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United States v. Arce-Flores

United States District Court, W.D. Washington, Seattle

January 12, 2018

UNITED STATES OF AMERICA, Plaintiff,
v.
MONICA ARCE-FLORES, Defendant.

          ORDER ON MOTION FOR WRIT OF ERROR CORAM NOBIS

          JAMES L. ROBART United States District Judge

         I. INTRODUCTION

         Before the court are the parties' supplemental briefs regarding Defendant Monica Arce-Flores's motion for writ of error coram nobis (Mot. (Dkt. #317)). (Def. Supp. Br. (Dkt. # 328); Pl. Supp. Br. (Dkt. # 329).) The court ordered the supplemental briefing (see Min. Order (Dkt. # 327)) after the Ninth Circuit Court of Appeals remanded Ms. Arce-Flores's appeal "for the limited purpose of enabling the [] court to consider [her] motion for a writ of error coram nobis" (Remand (Dkt. # 326) at 1). The court has considered the supplemental briefs, the relevant portions of the record, and the applicable law. Being fully advised, [1] the court VACATES Ms. Arce-Flores's six-month sentence, and IMPOSES a sentence of 179 days.

         II. BACKGROUND

         The court recited most of the operative facts in its first order on Ms. Arce-Flores's motion. (See Order at 2-8.) The court will not repeat the facts except insofar as it is helpful to the final disposition of the motion.

         On August 14, 2017, Ms. Arce-Flores moved for a writ of error coram nobis, alleging a violation of her Sixth Amendment right to counsel. (See Mot.) To qualify for coram nobis relief, a petitioner must establish that "(1) a more usual remedy is not available; (2) valid reasons exist for not attacking the conviction earlier; (3) adverse consequences exist from the conviction sufficient to satisfy the case or controversy requirement of Article III; and (4) the error is of the most fundamental character." United States v. Chan, 792 F.3d 1151, 1153 (9th Cir. 2015). On October 16, 2017, the court found that Ms. Arce-Flores's motion demonstrated the first and third Chan factors. (See Order at 11-12, 15-19.) As to the second and fourth factors, however, the court found that the motion only raised a substantial issue. (Id. at 12-14, 19-27.)

         More specifically, regarding the second factor, the court concluded that the Government's presentation precluded the court from determining whether Ms. Arce-Flores's motion was unreasonably delayed. (Id. at 12-14.) Regarding the fourth factor, the court analyzed whether Ms. Arce-Flores's prior counsel provided ineffective assistance of counsel under the two-pronged test set forth in Strickland v. Washington, 466 U.S. 668, 687 (1984) (explaining that a petitioner seeking to establish ineffective assistance of counsel must prove (1) that "counsel's performance was deficient, " and (2) that "the deficient performance prejudiced the defense"). Under Strickland, the court found counsel's performance "was deficient in the plea process" because he misadvised Ms. Arce-Flores on the immigration consequences of pleading guilty to an offense with a maximum sentence of more than 180 days, despite clear law on this issue. (Id. at 22-23); 8 U.S.C. § 1107(f) (explaining that a person who is imprisoned for more than 180 days as a result of a conviction cannot demonstrate "good moral character" and therefore cannot qualify for cancellation of removal under 8 U.S.C. § l229b(b)(1)). In addition, the court found that counsel's deficient performance during the plea process prejudiced Ms. Arce-Flores. (Order at 26.)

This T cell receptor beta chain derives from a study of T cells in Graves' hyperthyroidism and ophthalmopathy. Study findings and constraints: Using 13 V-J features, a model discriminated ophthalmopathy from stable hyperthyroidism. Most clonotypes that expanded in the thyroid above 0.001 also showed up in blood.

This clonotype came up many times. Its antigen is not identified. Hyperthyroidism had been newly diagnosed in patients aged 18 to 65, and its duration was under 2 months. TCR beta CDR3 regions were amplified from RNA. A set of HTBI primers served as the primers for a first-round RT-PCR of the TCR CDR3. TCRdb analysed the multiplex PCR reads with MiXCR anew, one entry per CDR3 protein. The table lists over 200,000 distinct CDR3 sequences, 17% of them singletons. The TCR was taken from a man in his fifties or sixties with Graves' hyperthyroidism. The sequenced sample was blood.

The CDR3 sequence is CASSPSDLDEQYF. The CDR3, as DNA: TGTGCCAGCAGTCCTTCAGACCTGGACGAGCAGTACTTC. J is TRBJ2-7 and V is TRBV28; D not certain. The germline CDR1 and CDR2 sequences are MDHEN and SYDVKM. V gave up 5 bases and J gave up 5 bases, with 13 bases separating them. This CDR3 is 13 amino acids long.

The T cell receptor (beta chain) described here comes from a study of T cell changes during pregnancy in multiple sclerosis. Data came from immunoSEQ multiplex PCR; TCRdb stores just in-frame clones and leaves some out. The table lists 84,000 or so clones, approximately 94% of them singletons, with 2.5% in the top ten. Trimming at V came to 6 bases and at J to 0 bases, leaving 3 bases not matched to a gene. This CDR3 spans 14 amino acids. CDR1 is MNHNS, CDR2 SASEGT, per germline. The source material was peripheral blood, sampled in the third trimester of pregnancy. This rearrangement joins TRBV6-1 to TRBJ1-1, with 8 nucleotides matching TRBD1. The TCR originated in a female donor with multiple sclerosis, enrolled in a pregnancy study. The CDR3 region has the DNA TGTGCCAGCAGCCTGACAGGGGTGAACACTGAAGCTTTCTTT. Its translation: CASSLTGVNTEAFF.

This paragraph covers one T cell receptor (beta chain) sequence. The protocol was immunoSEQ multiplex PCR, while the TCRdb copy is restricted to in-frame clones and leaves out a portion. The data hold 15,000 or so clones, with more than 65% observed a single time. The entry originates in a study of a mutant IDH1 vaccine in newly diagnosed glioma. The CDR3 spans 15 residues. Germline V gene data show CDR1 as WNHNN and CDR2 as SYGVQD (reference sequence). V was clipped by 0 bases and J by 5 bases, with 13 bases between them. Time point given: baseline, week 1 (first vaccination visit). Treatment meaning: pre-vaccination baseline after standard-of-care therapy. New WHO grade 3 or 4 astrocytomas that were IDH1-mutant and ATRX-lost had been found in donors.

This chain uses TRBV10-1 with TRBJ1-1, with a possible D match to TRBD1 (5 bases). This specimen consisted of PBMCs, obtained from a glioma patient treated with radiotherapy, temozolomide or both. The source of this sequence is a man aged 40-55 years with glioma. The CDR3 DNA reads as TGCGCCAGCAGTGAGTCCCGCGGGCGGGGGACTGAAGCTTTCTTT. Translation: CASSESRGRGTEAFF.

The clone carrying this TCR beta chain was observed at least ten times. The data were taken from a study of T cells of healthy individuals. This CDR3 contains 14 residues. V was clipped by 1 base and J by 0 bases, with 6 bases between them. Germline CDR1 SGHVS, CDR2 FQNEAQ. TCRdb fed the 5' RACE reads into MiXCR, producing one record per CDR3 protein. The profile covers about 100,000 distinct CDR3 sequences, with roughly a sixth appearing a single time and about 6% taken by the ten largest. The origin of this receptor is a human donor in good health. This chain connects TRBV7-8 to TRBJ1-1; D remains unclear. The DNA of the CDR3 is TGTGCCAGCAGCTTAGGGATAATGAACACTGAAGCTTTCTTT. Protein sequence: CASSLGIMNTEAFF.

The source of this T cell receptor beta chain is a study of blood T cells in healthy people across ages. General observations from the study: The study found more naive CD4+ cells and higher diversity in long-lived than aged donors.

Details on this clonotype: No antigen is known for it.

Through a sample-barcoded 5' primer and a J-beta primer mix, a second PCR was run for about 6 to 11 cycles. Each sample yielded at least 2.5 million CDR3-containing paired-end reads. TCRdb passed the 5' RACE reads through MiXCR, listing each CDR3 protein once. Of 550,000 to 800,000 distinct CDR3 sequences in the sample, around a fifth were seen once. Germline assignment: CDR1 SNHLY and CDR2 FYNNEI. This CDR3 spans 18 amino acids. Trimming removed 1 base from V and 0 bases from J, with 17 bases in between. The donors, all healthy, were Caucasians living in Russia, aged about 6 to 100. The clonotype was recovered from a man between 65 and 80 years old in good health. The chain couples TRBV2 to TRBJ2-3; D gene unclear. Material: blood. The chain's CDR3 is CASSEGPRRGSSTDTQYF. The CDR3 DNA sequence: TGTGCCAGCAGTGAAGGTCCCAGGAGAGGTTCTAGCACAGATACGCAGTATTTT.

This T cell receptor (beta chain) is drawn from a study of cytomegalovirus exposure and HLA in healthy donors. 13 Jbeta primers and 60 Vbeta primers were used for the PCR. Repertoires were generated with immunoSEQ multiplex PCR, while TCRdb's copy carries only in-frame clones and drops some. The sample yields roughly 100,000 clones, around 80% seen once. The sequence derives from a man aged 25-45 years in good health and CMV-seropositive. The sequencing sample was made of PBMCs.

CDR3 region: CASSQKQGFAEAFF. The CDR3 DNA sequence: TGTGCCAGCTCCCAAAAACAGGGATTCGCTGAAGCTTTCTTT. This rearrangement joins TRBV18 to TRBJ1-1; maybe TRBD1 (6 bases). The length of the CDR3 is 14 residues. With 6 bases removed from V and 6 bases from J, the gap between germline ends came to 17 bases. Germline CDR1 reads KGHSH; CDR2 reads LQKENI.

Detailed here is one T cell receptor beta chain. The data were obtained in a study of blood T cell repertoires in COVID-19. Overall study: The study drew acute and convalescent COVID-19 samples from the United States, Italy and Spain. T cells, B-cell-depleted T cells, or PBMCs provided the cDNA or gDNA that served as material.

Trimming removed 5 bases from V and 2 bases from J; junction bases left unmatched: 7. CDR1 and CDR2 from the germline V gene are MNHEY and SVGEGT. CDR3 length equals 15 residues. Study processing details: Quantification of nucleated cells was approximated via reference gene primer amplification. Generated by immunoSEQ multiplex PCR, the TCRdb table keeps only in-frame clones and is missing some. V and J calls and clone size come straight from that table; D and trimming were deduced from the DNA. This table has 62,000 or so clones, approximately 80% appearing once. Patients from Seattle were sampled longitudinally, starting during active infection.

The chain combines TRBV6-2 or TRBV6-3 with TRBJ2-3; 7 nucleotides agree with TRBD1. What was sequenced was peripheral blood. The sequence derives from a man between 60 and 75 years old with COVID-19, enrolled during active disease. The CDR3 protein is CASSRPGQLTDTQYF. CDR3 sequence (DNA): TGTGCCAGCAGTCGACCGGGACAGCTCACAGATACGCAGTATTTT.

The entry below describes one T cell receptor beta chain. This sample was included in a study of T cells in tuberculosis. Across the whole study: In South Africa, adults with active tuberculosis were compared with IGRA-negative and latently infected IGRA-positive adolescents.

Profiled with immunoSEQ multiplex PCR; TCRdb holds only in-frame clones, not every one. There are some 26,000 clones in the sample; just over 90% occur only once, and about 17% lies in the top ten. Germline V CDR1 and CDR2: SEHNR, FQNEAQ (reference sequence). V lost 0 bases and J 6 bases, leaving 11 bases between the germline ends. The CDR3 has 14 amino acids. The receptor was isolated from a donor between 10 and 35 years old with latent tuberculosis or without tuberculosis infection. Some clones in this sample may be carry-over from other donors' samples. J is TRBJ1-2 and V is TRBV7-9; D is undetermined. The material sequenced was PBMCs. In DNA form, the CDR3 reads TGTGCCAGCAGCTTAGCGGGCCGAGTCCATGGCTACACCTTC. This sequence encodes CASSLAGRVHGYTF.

The parties, however, did not address "the interplay between [counsel's] performance at sentencing-both the hearing and the subsequent motion to clarify-and his deficiency during the plea process." (Id. at 23.) The parties also failed to address the "the appropriate standard for evaluating [counsel's] performance at the sentencing stage." (Id.) Similarly, the parties did not discuss "how the sentencing phase affects, if at all, a finding of prejudice arising from the plea process, " including whether the court's clarification of Ms. Arce-Flores's sentence cured the prejudice from the plea process. (Id. at 27; see also Order Clarifying Sentence (Dkt. # 304).) Therefore, the court was unable to make a final determination on whether Ms. Arce-Flores had demonstrated she suffered prejudice from counsel's deficient performance. (See Order at 27.)

         After the Ninth Circuit remanded Ms. Arce-Flores's appeal, the court ordered the parties to file supplemental briefing regarding three outstanding issues from the underlying motion:

(1) whether Ms. Arce-Flores had sound reasons for not filing a motion for writ of error coram nobis sooner;
(2) whether Ms. Arce-Flores's previous counsel was ineffective during the sentencing phase of the criminal matter, the standard for evaluating any such ineffectiveness, whether the court must consider any alleged ineffectiveness at sentencing if the court finds that previous counsel was ineffective during the plea process, and whether the sentencing phase affected prejudice arising from the plea process; and
(3) the proper remedy for any ineffective assistance of counsel.

(Min. Order at 1-2 (internal citations omitted).) The court now addresses these topics.

         III. ...


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